Previous posts in this discussion:
PostThe Catalan Economy is Not Collapsing (Jordi Molins, Spain, 12/29/17 4:13 am)
In my post of December 26th, I incorrectly stated that "The Constitutionalist bloc got fewer votes [in Catalonia's parliamentary election] than the Republican bloc: 1.8 million votes versus 2.3 million votes."
The final electoral results show the Republican bloc got 2.1 million votes, and the Constitutionalists, 1.9 million votes. The reason of my mistake is the results at the time of writing that email were only provisional. I did not foresee the very low proportion of voting among Catalans living in foreign countries (the participation was provisionally announced to be 82%, as per José Manuel de Prada's last post, but the final results show only a 79% participation), which skewed my estimate.
I hope WAISers appreciate a data-based approach in political analysis. Everybody has an opinion, but when providing data backing up one's claims, one has to be much more careful about stating seductive, but wrong, hypotheses. Most Constitutionalists writing on WAIS do not provide data to back up their claims, making much more difficult a comparison of the merits of both sides, using a fact-based approach.
In my opinion, the reason why Constitutionalists do not provide data is they have none. For example, yesterday the AIReF (the Spanish equivalent for the Congressional Budget Office) estimated the Catalan GDP growth for 2017 Q4 at 0.7%, and 0.8% for 2018 Q1. This GDP growth is higher than the corresponding for 2016 Q4, and consistent with around 3% YoY GDP growth, which is pretty high for European standards. The claims the Catalan economy would collapse in the last quarter of the year, which was repeatedly stated during the electoral campaign by the Constitutionalists, have proved to be ill-founded. It is not possible to estimate how many Catalans voted for Constitutionalist political parties due to that fear, believing the Constitutionalists could not cheat in such an indecent way.
The comments about an unfair electoral law in Catalonia are also unfounded: the Catalan electoral law is ruled by the Spanish law 5/1985. The Catalan Parliament has never changed that Spanish law, so the Catalan electoral process was defined by the Spanish Parliament on 1985. That law may be fair or not; but such responsibility is on the Spanish Parliament, not on the Catalan Parliament (as implicitly suggested by several Constitutionalist WAISers).
The Spanish Senate skews much more the number of seats towards small constituencies: a vote in Soria is worth around four times a vote in Madrid, resulting in systematic absolute majorities for the Popular Party. The Spanish Senate started the application of the "article 155" in Catalonia. I do not see Constitutionalists in WAIS complaining about it.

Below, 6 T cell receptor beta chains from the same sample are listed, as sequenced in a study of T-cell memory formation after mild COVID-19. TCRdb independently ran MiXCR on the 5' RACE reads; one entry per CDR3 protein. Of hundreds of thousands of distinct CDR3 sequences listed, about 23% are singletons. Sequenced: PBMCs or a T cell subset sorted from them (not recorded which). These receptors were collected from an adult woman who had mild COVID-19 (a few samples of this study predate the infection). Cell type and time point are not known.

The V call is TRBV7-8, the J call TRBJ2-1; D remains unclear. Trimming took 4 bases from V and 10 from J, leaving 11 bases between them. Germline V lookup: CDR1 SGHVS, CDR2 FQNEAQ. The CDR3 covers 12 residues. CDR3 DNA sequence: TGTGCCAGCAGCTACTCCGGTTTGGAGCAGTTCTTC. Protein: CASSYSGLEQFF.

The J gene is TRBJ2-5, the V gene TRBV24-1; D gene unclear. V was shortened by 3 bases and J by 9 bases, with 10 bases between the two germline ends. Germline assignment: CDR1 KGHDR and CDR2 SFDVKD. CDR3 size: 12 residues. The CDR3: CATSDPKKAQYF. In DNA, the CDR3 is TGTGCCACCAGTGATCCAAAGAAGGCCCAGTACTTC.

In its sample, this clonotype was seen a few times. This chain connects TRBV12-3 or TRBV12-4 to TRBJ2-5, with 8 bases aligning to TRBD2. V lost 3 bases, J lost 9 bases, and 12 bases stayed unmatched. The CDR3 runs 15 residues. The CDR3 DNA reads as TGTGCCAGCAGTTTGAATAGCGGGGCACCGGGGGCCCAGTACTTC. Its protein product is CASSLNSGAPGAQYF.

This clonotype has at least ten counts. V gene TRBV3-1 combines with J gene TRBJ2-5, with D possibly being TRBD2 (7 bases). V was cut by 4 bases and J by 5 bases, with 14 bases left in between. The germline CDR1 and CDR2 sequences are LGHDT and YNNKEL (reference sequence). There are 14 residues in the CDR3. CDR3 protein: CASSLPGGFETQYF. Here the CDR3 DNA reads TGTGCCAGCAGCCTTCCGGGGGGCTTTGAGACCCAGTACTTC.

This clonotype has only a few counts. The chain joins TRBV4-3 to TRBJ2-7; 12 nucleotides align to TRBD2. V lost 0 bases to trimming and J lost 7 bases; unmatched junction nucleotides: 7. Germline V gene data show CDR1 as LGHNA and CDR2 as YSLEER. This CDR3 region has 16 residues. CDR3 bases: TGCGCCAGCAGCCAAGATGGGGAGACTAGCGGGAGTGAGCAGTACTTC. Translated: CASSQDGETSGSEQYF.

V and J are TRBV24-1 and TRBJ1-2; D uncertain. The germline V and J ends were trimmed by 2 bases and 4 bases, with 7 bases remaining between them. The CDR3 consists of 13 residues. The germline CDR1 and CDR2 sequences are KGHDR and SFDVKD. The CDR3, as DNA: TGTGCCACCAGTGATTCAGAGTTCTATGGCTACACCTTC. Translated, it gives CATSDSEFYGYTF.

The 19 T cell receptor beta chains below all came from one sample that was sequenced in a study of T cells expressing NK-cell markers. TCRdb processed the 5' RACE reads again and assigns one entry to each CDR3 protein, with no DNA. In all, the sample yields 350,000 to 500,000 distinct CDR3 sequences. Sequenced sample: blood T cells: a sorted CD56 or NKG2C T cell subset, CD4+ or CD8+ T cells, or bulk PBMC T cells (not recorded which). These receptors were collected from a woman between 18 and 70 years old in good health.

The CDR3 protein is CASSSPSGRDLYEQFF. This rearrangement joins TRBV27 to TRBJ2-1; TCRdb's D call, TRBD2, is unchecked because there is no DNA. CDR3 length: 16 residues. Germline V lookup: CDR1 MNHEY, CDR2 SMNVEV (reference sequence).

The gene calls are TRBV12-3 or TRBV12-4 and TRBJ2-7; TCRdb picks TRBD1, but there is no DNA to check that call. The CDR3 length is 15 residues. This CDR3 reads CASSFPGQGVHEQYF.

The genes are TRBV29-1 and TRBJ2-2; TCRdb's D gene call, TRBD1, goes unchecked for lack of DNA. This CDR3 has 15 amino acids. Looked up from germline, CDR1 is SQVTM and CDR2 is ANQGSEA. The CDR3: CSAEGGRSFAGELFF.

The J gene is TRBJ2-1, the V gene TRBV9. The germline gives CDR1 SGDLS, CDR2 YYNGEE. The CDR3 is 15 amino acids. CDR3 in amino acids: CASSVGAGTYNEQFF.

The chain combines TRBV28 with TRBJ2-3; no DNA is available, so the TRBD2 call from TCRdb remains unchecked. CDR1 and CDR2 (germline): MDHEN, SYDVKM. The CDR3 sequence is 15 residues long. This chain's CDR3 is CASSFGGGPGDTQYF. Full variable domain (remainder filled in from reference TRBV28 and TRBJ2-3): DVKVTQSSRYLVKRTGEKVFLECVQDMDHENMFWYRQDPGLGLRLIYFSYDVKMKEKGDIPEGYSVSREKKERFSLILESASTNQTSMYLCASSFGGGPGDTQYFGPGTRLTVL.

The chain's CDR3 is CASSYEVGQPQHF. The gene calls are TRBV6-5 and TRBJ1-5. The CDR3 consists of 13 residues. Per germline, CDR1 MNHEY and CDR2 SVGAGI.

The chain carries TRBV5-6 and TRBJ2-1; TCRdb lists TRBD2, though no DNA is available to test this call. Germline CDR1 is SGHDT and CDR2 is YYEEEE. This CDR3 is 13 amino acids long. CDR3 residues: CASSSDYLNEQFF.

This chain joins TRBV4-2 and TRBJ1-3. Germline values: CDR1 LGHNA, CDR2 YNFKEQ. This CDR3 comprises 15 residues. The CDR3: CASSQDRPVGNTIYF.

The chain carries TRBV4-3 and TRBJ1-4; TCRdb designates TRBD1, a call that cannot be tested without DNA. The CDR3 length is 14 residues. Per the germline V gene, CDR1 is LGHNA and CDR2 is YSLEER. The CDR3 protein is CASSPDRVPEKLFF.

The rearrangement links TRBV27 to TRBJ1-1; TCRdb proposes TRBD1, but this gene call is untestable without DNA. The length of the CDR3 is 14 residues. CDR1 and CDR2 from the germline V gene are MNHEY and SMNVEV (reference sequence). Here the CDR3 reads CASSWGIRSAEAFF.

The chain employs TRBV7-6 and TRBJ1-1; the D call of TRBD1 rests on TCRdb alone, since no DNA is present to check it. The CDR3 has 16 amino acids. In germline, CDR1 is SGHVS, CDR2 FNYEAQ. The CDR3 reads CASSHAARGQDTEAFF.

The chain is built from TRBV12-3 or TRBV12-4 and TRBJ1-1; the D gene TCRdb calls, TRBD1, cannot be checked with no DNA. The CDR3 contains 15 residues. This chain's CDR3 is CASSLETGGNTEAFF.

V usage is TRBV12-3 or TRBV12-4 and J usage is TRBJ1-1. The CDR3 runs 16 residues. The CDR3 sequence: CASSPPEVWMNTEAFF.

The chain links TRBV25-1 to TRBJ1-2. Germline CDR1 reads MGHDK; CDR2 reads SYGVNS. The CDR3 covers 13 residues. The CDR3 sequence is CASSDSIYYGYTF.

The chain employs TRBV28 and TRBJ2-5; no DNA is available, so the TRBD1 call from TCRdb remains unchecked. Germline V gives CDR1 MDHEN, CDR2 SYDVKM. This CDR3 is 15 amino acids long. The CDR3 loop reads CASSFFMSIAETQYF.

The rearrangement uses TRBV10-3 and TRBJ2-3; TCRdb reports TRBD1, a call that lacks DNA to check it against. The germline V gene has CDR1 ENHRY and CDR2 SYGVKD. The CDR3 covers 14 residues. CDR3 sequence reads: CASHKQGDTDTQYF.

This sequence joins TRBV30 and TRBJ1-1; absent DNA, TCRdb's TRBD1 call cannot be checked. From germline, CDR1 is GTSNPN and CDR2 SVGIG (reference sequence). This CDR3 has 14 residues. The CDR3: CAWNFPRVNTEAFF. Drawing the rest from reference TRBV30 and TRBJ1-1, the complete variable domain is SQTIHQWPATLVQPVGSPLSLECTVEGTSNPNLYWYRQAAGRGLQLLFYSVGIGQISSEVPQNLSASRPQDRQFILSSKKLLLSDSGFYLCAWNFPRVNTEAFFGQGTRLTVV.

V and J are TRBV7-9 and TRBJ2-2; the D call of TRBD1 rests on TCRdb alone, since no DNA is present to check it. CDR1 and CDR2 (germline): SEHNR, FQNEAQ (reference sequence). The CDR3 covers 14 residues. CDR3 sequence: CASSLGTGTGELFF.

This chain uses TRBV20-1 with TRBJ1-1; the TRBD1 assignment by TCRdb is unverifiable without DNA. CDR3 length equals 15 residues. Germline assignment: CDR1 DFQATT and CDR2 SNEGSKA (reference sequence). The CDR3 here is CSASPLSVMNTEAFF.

Finally, again the issue of racism and xenophobia in Catalonia: apart from opinions, Constitutionalists in WAIS do not provide a single piece of evidence about the supposed xenophobia by the Republicans. Instead, I believe I have provided ample evidence of a distressing dehumanization process on the Constitutionalists' side. Republicans support the "Refugees Welcome" campaign, and they are mostly composed of Catalans of mixed origin (such as myself). There is not a single piece of evidence that Republican leaders are racist or xenophobic, quite the opposite. As a consequence, repeated accusations of xenophobia are, in fact, a clear case of xenophobia.
JE comments: Jordi, what are the next steps? My preliminary question: Will the new Parliament be able to use its majority to bring back Puigdemont, or will Madrid's final say still apply?
Catalonia Again; Who is the Xenophobe?
(José Ignacio Soler, Venezuela
01/06/18 4:51 AM)
Jordi Molins (29 December 2017) wrote the following: "I hope WAISers appreciate a data-based approach in political analysis. Everybody has an opinion, but when providing data backing up one's claims, one has to be much more careful about stating seductive, but wrong, hypotheses. Most Constitutionalists [those opposed to Catalonian secession] writing on WAIS do not provide data to back up their claims."
Since I believe Jordi is referring to me as one of the Constitutionalists, I would like to clarify a few things.
First, my "opinion" on the Catalonian electoral result is very much fact- and data-based. Unfortunately, our esteemed editor did not publish my post on this matter, with figures and conclusions clearly supporting my "opinion." Of course room for biased interpretation is limitless, but my conclusions are only derived from data.